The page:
TN Appalachian Bear Rescue wins Land Rover, $25K in Defender Service Award

The nonprofit won a vehicle that can be used to transport black bears

Appalachian Bear Rescue has one more valuable tool in its toolkit and extra cash in its pockets to help care for injured and orphaned black bear cubs, as the winner of a Defender Service Award from Land Rover.

The nonprofit in Townsend got the good news recently at a ceremony in Saugerties, New York. Being the top vote getter in the Animal Welfare category won ABR a Land Rover Defender 130 and $25,000 in cash. Executive Director Dana Dodd made the trip to receive the recognition.

In all, there were 220,000 votes cast for agencies in five categories for the 25 finalists. The other categories were environmental and conservation, search and rescue, veterans outreach and community service. KONG is the company that partnered with Land Rover to provide the $25,000 prize in the animal welfare category.

Now back in Tennessee, Dodd expressed her appreciation to all ABR supporters who cast their votes during the voting period Oct. 21-Nov. 6. She admitted ABR’s participation almost didn’t happen because of some overlooked emails.


"You can win a Land Rover," the email said. Dodd was pouring over ABR emails and saw this one. She ignored it. A few more came when she finally decided to delve into the details.

"When I opened it up, I realized I had really messed us up because it was something we absolutely needed to do," Dodd said. "We had one week to put together a 3-minute video to enter the contest, showing Land Rover and the other sponsors what this could do for our nonprofit."

Curator Coy Blair and others at ABR moved quickly to get a video shot and submitted. Then weeks later, ABR was informed it was one of the finalists chosen by a panel of judges. Then it was up to voters.

ABR has a strong Facebook presence, so posts about the contest were launched, daily, encouraging people to vote. The organization used photos of bears cared for past and present to make their case.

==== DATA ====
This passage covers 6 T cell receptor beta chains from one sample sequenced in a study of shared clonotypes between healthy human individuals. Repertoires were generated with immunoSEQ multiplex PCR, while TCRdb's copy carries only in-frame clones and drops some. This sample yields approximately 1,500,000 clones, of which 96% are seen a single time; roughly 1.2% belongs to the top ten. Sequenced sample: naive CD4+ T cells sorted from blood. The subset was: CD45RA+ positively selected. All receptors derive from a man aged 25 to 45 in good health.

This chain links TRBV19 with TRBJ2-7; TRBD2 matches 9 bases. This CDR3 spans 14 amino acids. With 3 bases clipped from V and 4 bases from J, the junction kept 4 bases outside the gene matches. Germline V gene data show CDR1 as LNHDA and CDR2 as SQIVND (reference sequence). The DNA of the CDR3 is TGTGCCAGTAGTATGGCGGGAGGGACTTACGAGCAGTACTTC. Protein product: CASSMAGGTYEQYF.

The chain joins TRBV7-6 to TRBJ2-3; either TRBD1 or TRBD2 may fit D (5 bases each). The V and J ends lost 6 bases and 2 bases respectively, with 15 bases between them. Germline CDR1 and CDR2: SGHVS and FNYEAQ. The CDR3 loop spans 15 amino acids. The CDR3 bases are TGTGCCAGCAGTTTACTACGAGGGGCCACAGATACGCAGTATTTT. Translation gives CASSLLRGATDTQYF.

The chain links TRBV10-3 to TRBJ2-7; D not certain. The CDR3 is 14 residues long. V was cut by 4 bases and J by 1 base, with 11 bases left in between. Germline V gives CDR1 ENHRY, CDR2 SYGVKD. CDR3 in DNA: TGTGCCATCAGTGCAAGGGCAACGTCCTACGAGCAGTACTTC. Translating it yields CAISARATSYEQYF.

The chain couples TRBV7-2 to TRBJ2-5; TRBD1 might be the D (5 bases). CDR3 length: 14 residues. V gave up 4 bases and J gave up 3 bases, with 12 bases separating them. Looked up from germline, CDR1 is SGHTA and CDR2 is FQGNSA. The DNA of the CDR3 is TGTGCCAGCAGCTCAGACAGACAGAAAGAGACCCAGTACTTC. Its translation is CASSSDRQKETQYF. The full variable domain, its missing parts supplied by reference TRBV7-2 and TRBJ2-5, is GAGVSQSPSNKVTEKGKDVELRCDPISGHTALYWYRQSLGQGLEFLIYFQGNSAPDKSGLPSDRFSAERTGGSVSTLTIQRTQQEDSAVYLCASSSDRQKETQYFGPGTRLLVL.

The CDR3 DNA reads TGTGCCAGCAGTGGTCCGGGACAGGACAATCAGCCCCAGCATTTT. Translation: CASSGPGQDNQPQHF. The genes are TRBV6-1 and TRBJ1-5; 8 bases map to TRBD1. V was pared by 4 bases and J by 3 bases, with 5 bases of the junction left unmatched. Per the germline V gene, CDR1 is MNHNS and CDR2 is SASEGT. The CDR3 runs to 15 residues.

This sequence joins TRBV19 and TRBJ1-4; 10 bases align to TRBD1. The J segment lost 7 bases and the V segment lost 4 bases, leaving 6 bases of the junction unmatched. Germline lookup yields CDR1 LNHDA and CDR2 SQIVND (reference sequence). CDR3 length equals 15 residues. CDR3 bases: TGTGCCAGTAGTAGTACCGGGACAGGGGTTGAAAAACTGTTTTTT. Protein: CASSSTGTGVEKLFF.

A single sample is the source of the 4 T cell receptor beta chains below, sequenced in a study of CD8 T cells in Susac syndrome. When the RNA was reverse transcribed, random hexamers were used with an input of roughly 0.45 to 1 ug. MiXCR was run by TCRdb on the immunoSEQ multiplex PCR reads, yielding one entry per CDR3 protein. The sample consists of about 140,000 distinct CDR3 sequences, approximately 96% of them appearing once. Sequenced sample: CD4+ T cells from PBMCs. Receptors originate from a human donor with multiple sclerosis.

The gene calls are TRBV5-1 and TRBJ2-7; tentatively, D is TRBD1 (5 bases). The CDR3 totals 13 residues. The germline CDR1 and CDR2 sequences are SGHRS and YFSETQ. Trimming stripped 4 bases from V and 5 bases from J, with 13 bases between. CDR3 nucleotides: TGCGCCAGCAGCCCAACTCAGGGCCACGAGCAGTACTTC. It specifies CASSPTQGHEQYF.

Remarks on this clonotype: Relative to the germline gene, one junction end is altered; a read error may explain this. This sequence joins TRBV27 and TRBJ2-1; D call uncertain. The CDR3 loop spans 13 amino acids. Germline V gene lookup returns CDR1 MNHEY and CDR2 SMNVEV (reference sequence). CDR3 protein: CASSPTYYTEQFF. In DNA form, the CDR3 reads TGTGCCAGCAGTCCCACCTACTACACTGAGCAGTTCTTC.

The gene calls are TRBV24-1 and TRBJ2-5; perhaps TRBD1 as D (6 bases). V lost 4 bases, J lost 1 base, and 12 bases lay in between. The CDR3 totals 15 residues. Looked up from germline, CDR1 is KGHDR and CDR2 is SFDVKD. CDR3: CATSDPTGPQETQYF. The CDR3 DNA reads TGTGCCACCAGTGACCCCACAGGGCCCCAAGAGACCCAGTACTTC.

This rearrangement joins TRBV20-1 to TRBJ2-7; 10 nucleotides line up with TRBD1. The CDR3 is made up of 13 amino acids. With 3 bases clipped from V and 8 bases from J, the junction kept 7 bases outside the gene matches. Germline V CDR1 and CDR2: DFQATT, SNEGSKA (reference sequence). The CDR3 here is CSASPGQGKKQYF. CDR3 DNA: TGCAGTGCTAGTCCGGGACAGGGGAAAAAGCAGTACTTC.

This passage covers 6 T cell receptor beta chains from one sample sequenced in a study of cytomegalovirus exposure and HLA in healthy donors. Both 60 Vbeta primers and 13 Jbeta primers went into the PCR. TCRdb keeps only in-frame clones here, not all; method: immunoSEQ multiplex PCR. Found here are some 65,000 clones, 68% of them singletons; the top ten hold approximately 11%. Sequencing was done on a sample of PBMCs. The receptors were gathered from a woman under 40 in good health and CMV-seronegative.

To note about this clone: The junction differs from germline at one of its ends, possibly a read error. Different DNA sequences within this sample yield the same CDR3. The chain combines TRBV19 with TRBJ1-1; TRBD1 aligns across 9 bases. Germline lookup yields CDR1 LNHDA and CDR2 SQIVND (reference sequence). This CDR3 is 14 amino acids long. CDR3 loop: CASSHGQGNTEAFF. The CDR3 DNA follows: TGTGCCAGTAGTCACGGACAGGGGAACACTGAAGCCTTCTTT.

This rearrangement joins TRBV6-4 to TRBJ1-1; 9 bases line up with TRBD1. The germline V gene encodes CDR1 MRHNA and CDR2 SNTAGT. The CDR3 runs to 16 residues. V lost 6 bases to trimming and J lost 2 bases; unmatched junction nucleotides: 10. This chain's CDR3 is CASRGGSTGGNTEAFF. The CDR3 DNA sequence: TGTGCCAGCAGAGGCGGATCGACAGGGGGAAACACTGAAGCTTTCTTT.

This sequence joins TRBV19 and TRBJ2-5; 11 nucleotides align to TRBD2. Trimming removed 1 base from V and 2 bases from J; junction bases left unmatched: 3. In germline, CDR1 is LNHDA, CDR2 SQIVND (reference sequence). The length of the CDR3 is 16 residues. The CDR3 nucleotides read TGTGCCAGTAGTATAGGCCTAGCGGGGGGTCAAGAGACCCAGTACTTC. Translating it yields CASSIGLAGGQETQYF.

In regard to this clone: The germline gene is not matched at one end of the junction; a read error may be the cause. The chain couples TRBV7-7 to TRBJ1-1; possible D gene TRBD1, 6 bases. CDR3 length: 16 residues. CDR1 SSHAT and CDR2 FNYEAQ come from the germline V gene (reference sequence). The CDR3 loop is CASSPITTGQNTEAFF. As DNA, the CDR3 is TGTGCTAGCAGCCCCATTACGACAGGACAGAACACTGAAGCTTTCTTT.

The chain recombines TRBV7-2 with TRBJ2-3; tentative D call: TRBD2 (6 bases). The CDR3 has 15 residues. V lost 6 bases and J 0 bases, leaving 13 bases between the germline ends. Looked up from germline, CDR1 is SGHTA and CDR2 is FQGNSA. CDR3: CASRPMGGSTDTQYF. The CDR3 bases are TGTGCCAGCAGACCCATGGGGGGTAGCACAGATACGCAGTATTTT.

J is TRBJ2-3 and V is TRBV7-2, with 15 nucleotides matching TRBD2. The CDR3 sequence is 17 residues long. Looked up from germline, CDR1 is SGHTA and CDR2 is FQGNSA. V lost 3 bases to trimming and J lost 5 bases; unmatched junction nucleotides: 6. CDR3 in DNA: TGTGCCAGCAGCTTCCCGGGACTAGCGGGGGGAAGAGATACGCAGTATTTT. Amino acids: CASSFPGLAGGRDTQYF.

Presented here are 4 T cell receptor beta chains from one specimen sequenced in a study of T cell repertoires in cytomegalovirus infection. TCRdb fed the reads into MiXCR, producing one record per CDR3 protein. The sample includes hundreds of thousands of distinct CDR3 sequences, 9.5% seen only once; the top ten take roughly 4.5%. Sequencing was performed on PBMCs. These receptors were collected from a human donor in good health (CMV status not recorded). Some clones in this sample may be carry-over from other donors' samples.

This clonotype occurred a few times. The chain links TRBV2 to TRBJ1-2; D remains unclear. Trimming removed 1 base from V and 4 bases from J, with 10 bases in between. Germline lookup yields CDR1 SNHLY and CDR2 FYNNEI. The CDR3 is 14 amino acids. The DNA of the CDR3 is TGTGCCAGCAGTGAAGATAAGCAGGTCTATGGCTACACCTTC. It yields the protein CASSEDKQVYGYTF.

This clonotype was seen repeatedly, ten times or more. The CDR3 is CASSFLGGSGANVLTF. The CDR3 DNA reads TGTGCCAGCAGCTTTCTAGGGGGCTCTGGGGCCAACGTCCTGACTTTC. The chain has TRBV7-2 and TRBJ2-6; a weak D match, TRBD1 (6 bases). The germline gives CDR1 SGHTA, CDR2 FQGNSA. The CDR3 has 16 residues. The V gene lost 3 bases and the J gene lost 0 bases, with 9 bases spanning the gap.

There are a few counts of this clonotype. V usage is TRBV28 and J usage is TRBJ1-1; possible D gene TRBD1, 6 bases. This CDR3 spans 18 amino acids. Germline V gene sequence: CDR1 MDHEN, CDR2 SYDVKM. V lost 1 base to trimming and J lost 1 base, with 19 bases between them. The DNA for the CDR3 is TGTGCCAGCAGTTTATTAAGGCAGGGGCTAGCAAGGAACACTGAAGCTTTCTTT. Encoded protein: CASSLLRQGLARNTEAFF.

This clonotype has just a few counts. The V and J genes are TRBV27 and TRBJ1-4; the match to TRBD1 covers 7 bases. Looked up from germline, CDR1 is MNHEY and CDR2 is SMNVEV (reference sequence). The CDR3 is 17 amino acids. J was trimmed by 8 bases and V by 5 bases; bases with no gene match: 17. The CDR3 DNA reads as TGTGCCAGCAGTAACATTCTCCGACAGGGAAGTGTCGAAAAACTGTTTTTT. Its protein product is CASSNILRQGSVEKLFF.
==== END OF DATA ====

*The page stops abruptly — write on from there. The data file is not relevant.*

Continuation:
The nonprofit takes in cubs that have been orphaned in the wild or are sick. They stay in the Townsend enclosures until strong enough to go back into the wild. They get as little human contact as possible so the wild animals have the best chance at life in their native habitat.

Dodd said there were 800 agencies that entered the Land Rover competition initially. That was then whittled down to 25. ABR came out on top, one of five top winners. Each of the five got a Land Rover and $25,000.

The Appalachian Bear Rescue entered in the Defender Service Award from Land Rover and won a Land Rover and $25k in the animal welfare category. 800 other agencies entered the competition.

The Appalachian Bear Rescue entered in the Defender Service Award from Land Rover and won a Land Rover and $25k in the animal welfare category. 800 other agencies entered the competition.

"We probably wore people out," Dodd said of the social media posts. "We know they were a little annoying but nobody complained."

The Land Rover ABR won seats eight and can be used to transport bears back and forth for medical treatment at University of Tennessee College of Veterinary Medicine or to reach bears in peril in tough locations. Dodd said the vehicle will have a custom wrap on it so the nonprofit will have a more visible presence in the community. Hauling equipment to various events is one more duty it will perform.

ABR will take possession of the vehicle in February.

The $25,000 prize will be used for day-to-day costs of caring for the temporary houseguests. The bears eat a lot, tend to destroy vegetation, need medications and constant eyes on them. That takes money, Dodd said.


"It is resource intensive, what we do," this executive director said.

As for who is most excited about this win, Dodd said it might be a toss-up between the bears and ABR supporters. "It’s probably our supporters," she said. "They really got into it and voted and voted and voted."

Currently, there are 15 bears being cared for at ABR. One of them, Heather, is a yearling while the rest are cubs. They are named Highland, Piper, Nessie, Angus, Taco, Truffle, Thyme, Thistle, Myrtle, Little Trouble, Rosemary, Sorrel, Sage and Nettles. The last one to arrive was Nettles. She is housed in Hartley House at ABR and will be released into a wild enclosure when curators deem she is ready.

Many of the bears end up here because of human-animal conflicts. Seven of them are at ABR because of issues related to getting into trash. Four were either struck by cars or their mothers were.


Most will be released back into the wild by the end of the year, close to where they were found. ABR continues to update its facilities and provide round-the-clock care. Dodd said the generous support of people all over the world makes this possible.

"We couldn’t do what we do without them," she said. "We could never win something this great without them."